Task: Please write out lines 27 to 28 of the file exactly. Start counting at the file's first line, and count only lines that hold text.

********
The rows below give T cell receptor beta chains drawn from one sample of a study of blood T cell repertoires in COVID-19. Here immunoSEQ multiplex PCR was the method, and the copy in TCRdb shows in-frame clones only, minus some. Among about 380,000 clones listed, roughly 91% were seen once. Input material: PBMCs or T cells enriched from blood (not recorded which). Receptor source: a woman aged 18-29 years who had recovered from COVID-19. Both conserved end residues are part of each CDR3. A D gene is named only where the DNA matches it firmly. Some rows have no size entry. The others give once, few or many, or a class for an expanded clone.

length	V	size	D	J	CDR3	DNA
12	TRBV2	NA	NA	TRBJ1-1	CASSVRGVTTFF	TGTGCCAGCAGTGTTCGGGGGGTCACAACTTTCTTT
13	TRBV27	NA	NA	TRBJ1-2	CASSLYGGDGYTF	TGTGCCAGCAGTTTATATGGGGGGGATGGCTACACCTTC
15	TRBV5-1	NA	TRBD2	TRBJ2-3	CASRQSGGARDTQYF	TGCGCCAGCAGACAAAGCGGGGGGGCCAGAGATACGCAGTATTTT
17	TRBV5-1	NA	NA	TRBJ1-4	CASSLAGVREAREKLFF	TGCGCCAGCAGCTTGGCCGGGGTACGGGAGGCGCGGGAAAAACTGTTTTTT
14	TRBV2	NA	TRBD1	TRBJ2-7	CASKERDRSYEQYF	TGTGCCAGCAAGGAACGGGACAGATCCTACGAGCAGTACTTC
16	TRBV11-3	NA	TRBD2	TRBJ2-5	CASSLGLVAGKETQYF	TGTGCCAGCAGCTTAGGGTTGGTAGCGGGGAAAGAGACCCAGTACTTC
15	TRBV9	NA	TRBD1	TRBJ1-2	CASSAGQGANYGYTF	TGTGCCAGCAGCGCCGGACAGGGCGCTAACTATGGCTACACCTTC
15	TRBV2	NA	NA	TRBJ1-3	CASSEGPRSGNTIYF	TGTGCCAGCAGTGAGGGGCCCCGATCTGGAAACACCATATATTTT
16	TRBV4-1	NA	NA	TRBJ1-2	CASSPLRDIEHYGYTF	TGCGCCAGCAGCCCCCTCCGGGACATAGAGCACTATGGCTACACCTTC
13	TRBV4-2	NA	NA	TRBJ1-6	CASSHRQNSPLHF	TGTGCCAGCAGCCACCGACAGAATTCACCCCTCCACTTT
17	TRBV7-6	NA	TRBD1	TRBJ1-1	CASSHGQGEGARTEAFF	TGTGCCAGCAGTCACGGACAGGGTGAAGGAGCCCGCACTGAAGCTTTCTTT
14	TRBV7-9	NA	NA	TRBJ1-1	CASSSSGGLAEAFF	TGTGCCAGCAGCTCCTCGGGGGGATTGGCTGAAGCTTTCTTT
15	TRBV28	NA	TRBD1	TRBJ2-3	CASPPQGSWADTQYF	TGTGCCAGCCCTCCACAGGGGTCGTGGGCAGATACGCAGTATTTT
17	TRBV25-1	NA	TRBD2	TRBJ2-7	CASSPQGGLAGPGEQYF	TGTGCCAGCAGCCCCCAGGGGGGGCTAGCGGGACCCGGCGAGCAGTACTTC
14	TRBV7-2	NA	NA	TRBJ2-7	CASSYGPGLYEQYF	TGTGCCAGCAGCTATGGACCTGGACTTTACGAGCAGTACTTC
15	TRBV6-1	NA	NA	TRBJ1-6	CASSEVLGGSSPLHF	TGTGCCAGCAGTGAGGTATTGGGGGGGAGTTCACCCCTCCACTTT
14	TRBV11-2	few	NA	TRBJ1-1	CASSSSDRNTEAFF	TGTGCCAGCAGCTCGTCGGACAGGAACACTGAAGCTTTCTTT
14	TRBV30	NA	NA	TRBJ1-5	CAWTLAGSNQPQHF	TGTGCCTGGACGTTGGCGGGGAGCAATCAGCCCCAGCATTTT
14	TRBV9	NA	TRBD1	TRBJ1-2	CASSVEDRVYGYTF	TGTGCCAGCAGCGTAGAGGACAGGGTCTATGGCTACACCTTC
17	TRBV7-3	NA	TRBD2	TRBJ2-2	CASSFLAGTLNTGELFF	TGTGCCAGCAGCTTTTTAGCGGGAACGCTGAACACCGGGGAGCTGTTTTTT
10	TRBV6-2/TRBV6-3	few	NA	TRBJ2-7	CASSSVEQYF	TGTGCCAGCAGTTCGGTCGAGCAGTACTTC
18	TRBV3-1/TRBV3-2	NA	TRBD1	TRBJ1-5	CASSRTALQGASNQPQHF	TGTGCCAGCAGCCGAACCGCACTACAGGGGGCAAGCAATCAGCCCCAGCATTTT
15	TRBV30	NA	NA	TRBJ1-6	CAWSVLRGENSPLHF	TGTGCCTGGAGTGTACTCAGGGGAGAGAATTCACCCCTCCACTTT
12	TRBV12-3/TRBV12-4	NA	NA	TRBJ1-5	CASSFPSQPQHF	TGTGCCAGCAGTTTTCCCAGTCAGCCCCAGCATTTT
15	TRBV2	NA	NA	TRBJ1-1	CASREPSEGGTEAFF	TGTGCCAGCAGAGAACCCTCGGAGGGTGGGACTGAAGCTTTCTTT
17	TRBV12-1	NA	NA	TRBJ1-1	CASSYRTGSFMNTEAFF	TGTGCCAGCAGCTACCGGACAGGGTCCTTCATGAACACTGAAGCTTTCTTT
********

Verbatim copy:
15	TRBV2	NA	NA	TRBJ1-1	CASREPSEGGTEAFF	TGTGCCAGCAGAGAACCCTCGGAGGGTGGGACTGAAGCTTTCTTT
17	TRBV12-1	NA	NA	TRBJ1-1	CASSYRTGSFMNTEAFF	TGTGCCAGCAGCTACCGGACAGGGTCCTTCATGAACACTGAAGCTTTCTTT